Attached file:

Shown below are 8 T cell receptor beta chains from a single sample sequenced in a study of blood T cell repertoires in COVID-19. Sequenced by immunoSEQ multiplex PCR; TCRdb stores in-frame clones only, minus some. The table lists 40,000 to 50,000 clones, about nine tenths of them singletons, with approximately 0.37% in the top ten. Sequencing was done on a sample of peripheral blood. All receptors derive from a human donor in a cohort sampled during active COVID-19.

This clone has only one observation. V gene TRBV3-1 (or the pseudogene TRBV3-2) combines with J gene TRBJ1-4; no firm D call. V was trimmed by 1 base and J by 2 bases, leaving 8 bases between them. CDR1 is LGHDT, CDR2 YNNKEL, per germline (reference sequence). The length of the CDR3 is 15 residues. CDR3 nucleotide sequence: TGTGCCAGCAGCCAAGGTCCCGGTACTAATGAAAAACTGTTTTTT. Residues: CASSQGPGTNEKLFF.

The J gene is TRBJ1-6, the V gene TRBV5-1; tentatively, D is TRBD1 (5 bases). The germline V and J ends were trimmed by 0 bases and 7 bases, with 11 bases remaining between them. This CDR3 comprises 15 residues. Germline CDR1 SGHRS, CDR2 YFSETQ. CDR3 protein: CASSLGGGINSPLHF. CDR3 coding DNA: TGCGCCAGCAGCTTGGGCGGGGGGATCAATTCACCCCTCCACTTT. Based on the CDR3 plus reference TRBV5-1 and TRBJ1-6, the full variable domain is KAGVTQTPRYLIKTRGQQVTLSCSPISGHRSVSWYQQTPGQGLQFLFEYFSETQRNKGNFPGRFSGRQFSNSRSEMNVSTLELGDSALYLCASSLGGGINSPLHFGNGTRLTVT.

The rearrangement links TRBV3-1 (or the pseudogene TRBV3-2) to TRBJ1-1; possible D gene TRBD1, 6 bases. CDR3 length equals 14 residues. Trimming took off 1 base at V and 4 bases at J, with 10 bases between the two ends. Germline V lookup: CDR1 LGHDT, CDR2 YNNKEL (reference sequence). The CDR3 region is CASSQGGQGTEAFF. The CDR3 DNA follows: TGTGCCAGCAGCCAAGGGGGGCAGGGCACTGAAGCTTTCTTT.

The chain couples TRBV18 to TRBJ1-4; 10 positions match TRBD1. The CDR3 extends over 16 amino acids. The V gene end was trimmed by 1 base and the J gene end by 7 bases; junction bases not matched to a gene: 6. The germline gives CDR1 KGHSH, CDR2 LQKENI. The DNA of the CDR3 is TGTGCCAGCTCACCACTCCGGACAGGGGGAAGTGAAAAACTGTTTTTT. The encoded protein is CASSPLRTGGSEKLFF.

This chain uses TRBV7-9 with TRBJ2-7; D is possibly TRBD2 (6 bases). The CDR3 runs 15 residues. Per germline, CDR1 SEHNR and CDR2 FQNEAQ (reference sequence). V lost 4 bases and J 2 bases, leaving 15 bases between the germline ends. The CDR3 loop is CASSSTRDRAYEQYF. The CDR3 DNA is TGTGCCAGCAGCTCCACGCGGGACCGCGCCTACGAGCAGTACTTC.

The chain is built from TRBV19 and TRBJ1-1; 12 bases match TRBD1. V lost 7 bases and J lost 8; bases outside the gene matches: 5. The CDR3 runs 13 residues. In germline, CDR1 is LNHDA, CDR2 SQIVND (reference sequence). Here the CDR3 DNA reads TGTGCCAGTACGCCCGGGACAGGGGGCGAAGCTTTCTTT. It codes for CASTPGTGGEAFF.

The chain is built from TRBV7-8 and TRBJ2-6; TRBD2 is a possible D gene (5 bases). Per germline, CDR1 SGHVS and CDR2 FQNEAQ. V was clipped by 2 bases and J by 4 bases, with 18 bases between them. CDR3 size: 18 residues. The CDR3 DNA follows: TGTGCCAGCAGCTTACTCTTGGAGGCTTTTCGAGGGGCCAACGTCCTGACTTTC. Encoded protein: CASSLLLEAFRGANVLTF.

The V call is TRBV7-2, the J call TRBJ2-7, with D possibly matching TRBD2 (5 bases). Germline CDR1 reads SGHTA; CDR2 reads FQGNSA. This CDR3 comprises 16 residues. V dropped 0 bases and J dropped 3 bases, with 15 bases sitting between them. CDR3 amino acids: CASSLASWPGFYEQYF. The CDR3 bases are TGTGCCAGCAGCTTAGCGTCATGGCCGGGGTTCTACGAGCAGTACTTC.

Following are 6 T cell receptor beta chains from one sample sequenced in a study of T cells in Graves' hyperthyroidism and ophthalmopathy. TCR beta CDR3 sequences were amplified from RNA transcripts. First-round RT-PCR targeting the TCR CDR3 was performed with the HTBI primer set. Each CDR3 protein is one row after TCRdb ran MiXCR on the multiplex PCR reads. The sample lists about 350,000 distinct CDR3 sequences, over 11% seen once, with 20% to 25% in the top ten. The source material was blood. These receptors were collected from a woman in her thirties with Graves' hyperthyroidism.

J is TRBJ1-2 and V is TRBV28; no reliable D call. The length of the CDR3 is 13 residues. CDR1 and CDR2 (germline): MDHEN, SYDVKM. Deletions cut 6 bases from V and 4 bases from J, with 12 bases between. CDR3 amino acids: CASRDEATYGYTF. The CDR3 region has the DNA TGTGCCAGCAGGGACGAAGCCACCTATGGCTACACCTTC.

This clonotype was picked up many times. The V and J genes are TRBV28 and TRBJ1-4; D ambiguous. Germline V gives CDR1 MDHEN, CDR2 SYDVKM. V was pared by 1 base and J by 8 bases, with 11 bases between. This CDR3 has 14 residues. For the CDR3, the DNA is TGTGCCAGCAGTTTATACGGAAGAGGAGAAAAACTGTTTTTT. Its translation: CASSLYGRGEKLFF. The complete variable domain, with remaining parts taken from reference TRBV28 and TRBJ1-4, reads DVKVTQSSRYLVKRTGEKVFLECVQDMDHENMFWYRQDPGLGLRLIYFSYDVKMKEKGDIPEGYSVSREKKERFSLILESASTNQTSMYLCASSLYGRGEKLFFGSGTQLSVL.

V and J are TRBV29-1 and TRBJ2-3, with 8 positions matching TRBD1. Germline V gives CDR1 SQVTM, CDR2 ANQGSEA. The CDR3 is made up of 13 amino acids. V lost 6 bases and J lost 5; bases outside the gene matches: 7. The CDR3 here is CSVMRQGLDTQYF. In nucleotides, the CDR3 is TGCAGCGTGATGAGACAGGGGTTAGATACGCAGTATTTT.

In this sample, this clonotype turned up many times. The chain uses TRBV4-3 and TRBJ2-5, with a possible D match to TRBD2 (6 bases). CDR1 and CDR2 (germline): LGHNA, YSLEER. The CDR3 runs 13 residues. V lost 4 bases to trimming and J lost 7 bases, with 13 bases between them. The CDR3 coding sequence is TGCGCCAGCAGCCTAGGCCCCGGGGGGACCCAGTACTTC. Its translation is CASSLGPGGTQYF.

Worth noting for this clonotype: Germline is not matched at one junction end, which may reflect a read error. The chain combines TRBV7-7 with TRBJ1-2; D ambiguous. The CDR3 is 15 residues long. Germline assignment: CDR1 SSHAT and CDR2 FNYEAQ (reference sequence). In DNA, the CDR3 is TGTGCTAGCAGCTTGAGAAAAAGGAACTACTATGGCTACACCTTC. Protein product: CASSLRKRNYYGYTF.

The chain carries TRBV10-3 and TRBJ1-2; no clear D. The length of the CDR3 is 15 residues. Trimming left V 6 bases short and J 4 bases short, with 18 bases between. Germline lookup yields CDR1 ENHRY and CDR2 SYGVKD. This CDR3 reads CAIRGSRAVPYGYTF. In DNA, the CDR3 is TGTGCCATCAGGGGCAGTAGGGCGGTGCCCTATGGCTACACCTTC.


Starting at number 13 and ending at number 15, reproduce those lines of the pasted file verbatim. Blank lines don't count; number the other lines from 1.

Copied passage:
V and J are TRBV29-1 and TRBJ2-3, with 8 positions matching TRBD1. Germline V gives CDR1 SQVTM, CDR2 ANQGSEA. The CDR3 is made up of 13 amino acids. V lost 6 bases and J lost 5; bases outside the gene matches: 7. The CDR3 here is CSVMRQGLDTQYF. In nucleotides, the CDR3 is TGCAGCGTGATGAGACAGGGGTTAGATACGCAGTATTTT.

In this sample, this clonotype turned up many times. The chain uses TRBV4-3 and TRBJ2-5, with a possible D match to TRBD2 (6 bases). CDR1 and CDR2 (germline): LGHNA, YSLEER. The CDR3 runs 13 residues. V lost 4 bases to trimming and J lost 7 bases, with 13 bases between them. The CDR3 coding sequence is TGCGCCAGCAGCCTAGGCCCCGGGGGGACCCAGTACTTC. Its translation is CASSLGPGGTQYF.

Worth noting for this clonotype: Germline is not matched at one junction end, which may reflect a read error. The chain combines TRBV7-7 with TRBJ1-2; D ambiguous. The CDR3 is 15 residues long. Germline assignment: CDR1 SSHAT and CDR2 FNYEAQ (reference sequence). In DNA, the CDR3 is TGTGCTAGCAGCTTGAGAAAAAGGAACTACTATGGCTACACCTTC. Protein product: CASSLRKRNYYGYTF.